This is where I’ve been spending all my spare time, weather permitting, over the last ten days. We added the fence to create privacy for our backyard patio area last year, but it was too late in the year to start landscaping. Which is probably a good thing. When you have a larger area to plant, it’s good to have some time to think about what you want, to dream a little, and then get fresh, robust plants in the spring or early summer. Some plants do okay from the bargain bin, but I’ve learned most plants do far better the earlier you buy them in the season.
Number one on my wish list was breaking up the long, boring expanse of boards. Making use of the vertical space in a garden is always a good idea, but in this case it was the main idea. I chose clematis to grow on the trellises that I spray painted, and while they’ll be small this year, next year they should be full of blooms. The one below is Abilene.
As you can see, I have a ways to go yet before everything is planted and mulched! And at this early stage, scale is often off. For example, the Japanese Maple( directly in front of that purple blob) that is the intended focal point of this bed is now smaller than the row of day lilies. So you have to be able to use a bit of imagination and patience when planning new beds. (The tall wire trellis you see in the far background is the support for my husband’s hops. Hops will get super tall and it’s easier to harvest them if they’re not all tangled, hence the enormous trellis.)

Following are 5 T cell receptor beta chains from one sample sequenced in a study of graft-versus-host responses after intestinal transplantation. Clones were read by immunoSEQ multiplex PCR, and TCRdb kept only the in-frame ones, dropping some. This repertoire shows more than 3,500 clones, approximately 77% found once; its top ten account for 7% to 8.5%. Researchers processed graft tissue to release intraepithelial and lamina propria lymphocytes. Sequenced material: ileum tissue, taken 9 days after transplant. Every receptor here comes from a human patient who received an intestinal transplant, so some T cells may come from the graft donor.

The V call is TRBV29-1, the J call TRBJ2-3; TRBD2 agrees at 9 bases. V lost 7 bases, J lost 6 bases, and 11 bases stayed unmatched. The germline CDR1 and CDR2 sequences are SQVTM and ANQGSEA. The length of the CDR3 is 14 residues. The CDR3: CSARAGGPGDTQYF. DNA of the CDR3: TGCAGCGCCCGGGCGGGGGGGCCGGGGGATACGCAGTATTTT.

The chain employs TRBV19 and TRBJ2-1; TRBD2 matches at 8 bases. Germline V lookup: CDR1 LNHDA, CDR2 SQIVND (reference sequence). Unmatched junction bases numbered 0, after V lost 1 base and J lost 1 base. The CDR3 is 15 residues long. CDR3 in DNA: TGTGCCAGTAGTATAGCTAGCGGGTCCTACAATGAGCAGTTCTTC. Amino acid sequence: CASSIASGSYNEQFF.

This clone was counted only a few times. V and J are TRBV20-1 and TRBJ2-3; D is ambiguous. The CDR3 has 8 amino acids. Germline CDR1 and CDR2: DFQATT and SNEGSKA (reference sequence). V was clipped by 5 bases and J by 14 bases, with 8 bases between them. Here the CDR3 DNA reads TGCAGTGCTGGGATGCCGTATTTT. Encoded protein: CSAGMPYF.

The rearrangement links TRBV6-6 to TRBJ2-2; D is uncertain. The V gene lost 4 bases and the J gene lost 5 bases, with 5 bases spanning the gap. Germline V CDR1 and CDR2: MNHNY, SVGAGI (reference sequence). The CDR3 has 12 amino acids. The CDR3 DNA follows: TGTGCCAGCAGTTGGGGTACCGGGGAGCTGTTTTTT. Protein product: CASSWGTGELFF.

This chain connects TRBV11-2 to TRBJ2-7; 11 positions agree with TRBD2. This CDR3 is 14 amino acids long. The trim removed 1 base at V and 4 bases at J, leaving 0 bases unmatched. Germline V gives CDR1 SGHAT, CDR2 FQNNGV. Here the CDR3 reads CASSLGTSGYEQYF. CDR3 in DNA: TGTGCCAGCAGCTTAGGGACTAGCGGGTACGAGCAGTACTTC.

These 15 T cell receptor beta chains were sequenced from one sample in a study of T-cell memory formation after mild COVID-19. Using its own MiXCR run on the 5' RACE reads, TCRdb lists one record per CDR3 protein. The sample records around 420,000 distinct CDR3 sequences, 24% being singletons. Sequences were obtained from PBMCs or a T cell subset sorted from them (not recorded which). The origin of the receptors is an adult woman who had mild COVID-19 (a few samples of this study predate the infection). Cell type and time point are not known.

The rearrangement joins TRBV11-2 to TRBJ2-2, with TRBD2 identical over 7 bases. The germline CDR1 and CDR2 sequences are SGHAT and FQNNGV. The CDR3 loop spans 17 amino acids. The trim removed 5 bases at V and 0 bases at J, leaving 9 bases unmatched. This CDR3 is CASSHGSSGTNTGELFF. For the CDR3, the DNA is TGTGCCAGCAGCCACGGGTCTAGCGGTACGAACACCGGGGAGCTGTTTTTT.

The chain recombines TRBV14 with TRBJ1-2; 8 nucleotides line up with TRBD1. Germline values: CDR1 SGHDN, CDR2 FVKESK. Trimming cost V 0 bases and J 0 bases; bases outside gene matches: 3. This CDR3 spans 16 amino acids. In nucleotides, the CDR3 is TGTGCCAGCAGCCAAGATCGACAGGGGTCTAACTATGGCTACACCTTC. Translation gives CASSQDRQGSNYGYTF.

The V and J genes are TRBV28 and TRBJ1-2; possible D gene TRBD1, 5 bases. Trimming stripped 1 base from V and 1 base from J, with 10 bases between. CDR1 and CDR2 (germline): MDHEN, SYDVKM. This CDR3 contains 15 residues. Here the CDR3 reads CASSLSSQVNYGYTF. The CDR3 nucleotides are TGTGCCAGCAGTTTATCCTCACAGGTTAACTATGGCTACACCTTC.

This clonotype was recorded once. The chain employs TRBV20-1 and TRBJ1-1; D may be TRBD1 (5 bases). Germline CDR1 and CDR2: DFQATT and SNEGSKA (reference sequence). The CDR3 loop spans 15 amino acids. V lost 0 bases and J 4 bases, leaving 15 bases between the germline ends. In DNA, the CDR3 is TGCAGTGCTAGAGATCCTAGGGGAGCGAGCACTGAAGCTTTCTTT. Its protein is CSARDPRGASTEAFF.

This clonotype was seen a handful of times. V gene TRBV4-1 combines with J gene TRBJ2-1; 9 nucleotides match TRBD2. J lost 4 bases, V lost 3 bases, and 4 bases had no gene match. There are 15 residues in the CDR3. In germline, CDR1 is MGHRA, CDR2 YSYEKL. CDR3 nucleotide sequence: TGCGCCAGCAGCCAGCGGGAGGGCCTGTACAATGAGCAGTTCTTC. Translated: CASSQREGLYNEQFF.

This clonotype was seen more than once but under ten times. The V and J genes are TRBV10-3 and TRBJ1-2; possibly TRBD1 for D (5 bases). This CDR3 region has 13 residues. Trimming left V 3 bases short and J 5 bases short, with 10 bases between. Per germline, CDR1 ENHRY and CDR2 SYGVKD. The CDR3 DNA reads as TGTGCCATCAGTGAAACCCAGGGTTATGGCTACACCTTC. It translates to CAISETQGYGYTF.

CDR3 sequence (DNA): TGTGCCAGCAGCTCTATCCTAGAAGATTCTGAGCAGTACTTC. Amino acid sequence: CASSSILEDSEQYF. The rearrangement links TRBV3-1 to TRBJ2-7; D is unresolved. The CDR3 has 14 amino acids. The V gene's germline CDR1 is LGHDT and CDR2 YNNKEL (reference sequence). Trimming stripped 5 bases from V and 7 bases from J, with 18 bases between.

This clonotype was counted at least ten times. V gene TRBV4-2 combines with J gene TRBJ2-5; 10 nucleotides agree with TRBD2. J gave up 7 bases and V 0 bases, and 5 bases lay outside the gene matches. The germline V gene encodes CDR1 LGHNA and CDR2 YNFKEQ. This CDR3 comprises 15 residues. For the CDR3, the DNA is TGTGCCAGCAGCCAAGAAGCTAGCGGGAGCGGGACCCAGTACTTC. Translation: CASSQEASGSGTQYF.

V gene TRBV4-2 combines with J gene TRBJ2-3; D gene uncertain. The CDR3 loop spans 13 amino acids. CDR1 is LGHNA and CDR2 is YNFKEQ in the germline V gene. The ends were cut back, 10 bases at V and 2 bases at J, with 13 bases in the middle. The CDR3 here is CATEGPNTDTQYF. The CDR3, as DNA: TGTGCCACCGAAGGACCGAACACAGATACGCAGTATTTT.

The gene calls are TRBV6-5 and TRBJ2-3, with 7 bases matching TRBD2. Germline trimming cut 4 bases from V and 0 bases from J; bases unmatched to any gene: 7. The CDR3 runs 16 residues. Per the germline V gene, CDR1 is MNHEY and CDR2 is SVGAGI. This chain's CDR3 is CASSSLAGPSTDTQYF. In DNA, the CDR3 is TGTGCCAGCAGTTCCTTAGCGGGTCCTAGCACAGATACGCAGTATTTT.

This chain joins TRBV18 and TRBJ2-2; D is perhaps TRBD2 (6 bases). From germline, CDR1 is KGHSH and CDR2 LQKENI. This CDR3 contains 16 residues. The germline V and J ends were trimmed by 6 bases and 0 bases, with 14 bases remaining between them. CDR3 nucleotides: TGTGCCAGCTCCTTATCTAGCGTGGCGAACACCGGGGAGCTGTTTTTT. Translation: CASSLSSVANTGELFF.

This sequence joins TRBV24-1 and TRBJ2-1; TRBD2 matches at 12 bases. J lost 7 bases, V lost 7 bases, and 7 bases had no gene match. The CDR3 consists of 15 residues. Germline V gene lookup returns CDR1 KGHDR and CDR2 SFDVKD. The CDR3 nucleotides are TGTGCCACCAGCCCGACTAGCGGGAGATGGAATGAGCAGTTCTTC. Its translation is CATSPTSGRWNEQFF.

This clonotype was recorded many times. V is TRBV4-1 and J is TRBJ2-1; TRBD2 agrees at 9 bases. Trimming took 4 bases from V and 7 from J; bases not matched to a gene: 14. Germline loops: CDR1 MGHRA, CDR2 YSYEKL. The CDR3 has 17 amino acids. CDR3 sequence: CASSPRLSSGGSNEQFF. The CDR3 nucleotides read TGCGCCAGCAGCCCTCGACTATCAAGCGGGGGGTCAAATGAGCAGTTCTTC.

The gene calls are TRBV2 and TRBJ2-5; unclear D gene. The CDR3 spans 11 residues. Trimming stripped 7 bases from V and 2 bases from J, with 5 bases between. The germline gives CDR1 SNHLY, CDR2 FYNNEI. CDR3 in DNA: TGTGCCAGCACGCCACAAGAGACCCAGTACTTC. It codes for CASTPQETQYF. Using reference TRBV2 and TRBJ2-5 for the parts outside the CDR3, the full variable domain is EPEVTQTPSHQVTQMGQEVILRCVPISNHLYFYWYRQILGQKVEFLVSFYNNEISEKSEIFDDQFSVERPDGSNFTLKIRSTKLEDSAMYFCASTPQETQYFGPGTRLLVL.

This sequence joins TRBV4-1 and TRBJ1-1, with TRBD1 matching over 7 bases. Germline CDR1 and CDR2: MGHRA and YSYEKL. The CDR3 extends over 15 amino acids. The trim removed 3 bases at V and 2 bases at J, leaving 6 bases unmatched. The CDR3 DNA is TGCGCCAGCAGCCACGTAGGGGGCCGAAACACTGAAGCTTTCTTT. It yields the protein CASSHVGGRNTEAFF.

I don’t have great light in this side yard. Plants that can take afternoon sun and morning shade−a harsh combination−are few. Day lilies are one of them. So I moved and divided day lilies from the front beds and I think they’ll do pretty well here. Here’s another view of the beds, looking back toward the gate.In the bed against the garage, I’d already planted hostas and Lady’s Mantle, mostly because I had extras from other beds. So this bed is fairly well established. In front of the daylilies I am planning a row of boxwoods to add structure and stability to the bed.
But the focal point will be, at least eventually, that Japanese Maple. Only a few Japanese Maples are hardy in zone 4b, unfortunately. This one, Burgundy Lace, is zone 5. I’ll have to mulch heavily and consider other winter protection, but it’s in a pretty protected spot, so I have high hopes that it will survive our winters. Japanese Maples are delicate-looking and their fall color is so spectacular that they’re worth some fussing, I think.I like a touch of whimsy, but it’s easy to go overboard with garden ornaments, especially when a new bed looks kind of bare and lonely. In this bed, I added a few painted bird houses on poles. I’ve surrounded them with Centuara and delphiniums. Once the plants begin to fill in, the bird houses will nestle right in. But I’ve had to resist the urge to add a gazing ball or anything else to bare spots because I want the focus to be on the plants.While waiting for perennials to fill in, annuals are also a great way to add color and fullness. I have several pots with New Guinea Impatiens and some tropical plants so that the space doesn’t look too bare.And finally, a water feature creates a soothing backdrop while I’m digging away and is something to consider, no matter how small the side yard.
Which reminds me, I think I have a few plants left to get into the ground before the mosquitos descend. But I hope this tour has given you a few ideas to consider if you’re in the market for planning some new garden beds this summer.